Additional Contractual Protections

Aside from core protections under the general law and the JVA, minority shareholders may advocate for additional safeguards. These can include provisions for quorum at shareholder meetings, which ensure minority participation in decision-making. Access to information rights is critical for enabling minority shareholders to effectively monitor the venture. Quasi-fiduciary duties may be imposed by the JVA, and liability caps can limit minority shareholders’ financial exposure.

Class Rights and Weighted Voting

Class rights and weighted voting mechanisms embedded in the JVC’s articles are tools to counteract potential alterations to core company priorities and decision-making processes by the majority shareholder. Weighted voting can provide minority shareholders with enhanced voting power on specific resolutions, making it challenging for the majority to make unilateral changes.

Entrenched Provisions

Minority shareholders might consider entrenching specific provisions in the JVC’s articles, making them more difficult than other provisions to change. This provides an additional layer of protection against arbitrary alterations by the majority shareholder and is permissible under section 22 of the Companies Act, 2006.

Statutory Protections

In the absence of contractual safeguards, UK law offers statutory protections to minority shareholders. Section 994 of the Companies Act 2006 allows minority shareholders to file a claim if the JVC’s affairs are unfairly prejudicial to their interests. The court may order remedies such as a buyout.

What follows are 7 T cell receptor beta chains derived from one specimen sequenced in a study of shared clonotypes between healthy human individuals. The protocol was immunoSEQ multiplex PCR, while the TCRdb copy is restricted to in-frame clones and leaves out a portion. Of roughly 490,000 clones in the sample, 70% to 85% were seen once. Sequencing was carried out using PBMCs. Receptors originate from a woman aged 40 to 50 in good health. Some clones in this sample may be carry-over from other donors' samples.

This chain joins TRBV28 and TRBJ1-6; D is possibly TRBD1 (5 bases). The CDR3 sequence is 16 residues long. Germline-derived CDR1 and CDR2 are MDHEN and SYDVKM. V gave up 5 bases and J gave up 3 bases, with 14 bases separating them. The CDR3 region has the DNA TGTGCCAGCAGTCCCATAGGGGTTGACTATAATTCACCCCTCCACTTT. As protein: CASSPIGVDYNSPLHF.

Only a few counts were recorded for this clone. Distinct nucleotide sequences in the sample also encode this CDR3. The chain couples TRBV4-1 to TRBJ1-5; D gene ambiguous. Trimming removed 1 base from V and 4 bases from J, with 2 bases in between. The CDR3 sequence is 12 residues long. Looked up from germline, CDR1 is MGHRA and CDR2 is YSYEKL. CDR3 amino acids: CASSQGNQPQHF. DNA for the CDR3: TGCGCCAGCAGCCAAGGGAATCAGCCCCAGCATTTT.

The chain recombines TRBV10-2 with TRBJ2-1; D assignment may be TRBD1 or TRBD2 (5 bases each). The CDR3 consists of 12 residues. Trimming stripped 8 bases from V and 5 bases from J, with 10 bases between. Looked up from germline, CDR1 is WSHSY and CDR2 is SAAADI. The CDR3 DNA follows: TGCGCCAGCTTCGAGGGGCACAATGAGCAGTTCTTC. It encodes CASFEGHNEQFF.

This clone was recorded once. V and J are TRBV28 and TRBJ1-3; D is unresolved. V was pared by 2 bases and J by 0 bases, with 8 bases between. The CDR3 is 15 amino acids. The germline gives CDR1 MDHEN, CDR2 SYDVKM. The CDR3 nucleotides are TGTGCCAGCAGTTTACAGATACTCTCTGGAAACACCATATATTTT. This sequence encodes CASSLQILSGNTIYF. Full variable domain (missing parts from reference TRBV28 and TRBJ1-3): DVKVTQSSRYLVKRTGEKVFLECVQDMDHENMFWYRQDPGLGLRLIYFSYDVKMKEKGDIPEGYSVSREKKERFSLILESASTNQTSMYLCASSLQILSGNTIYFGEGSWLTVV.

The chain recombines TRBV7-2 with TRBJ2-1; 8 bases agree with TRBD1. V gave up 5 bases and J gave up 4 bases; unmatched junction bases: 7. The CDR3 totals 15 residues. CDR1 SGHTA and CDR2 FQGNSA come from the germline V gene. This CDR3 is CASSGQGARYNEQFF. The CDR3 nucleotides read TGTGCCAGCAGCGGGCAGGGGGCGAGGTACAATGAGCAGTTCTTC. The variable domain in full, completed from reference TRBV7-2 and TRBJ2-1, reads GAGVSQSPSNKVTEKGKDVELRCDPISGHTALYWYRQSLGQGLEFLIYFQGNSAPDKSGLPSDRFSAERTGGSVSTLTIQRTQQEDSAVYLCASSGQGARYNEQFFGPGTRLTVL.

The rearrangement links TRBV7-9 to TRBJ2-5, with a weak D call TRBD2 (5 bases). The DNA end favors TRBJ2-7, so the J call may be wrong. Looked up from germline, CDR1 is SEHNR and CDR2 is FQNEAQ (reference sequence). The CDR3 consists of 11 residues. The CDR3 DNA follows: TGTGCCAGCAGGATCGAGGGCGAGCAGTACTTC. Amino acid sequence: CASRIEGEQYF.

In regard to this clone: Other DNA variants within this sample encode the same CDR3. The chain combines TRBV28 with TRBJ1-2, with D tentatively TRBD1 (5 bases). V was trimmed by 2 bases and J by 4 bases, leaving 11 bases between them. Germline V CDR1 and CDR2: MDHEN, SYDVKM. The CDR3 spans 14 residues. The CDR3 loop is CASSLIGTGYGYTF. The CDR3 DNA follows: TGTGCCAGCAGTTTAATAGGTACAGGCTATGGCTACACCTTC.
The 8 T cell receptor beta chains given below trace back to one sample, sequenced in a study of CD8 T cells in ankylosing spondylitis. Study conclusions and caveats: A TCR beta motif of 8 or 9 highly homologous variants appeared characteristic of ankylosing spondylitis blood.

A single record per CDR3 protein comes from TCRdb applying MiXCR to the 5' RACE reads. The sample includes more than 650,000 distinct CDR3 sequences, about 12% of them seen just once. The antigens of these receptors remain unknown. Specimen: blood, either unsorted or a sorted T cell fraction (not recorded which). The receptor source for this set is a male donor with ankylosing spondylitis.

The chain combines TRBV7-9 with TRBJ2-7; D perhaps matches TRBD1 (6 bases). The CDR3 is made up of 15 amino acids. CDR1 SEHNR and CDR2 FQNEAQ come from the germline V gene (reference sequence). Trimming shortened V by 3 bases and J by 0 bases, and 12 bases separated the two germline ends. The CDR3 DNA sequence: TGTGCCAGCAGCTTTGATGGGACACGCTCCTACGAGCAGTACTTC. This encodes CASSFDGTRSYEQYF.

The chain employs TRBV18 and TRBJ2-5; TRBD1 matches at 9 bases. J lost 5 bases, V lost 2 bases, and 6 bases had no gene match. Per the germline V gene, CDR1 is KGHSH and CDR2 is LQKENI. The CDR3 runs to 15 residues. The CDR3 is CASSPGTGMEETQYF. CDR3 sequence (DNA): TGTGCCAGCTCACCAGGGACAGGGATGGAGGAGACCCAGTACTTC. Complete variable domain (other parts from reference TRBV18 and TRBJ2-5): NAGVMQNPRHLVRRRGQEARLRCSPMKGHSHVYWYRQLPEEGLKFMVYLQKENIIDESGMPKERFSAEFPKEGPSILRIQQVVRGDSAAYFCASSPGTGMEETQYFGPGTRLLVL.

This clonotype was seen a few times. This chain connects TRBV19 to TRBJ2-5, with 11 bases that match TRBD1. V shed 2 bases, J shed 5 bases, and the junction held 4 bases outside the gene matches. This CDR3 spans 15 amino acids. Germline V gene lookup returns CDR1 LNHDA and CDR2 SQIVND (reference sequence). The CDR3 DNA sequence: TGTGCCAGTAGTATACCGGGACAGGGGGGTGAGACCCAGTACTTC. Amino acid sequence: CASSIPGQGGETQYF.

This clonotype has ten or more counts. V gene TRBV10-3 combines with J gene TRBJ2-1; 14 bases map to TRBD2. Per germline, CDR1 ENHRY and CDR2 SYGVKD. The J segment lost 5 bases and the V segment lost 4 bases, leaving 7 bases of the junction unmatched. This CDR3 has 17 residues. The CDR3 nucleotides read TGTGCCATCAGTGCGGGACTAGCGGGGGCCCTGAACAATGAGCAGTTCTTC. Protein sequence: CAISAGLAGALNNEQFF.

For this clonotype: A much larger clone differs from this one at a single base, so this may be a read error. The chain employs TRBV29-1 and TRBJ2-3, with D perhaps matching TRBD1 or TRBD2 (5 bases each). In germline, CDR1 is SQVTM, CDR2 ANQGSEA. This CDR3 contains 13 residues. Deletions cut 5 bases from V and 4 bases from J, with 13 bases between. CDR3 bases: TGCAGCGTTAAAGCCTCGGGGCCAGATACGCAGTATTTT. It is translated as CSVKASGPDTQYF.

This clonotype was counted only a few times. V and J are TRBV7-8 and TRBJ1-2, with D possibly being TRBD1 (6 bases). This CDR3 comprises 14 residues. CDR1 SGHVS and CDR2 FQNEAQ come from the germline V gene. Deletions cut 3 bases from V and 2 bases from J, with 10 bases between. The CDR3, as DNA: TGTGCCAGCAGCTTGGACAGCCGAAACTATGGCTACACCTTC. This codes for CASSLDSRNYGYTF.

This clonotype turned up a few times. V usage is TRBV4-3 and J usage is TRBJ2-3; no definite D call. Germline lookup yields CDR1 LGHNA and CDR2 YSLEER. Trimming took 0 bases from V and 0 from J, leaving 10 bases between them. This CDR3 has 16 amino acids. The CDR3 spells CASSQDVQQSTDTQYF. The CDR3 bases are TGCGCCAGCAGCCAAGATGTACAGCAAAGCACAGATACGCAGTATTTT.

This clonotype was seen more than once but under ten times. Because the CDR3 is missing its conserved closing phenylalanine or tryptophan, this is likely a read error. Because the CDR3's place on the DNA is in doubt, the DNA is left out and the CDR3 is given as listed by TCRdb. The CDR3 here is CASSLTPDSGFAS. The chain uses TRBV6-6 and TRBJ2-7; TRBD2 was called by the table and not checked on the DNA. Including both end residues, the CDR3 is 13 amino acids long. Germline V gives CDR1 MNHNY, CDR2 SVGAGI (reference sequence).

Derivative Claims

Minority shareholders can bring derivative claims on behalf of the JVC against directors who act improperly, breaching their duties. While directors owe duties to the company, minority shareholders can use derivative claims to address breaches that harm the company’s overall interests.

Just and Equitable Winding-Up

Minority shareholders can, as a last resort, file a petition under the Insolvency Act of 1986 to wind up the JVC on just and equitable grounds. This statutory remedy is used when other options, such as unfair prejudice claims, are either unavailable or unlikely to succeed.


To summarise, navigating the complexities of corporate joint ventures as a minority shareholder necessitates a thorough understanding of the safeguards available under UK law as well as an appreciation of other bespoke measures that can be introduced to the JVA.  By strategically negotiating and incorporating these safeguards into JVAs and articles of association, minority shareholders can ensure a more equitable and secure position within the joint venture, promoting the company’s overall success and sustainability.

Contact Us

At Nath Solicitors, we specialise in providing expert legal counsel on all aspects of corporate joint ventures, ensuring that the rights and interests of minority shareholders are diligently protected. Our team of legal professionals possesses in-depth knowledge of UK corporate law and a wealth of experience in structuring robust joint venture agreements that safeguard the position of minority stakeholders. If you need advice on how to protect minority shareholders’ rights, contact us on 0203 983 8278 or get in touch with us online. We are committed to delivering tailored solutions and ensuring the success and equitable treatment of all parties involved in joint ventures.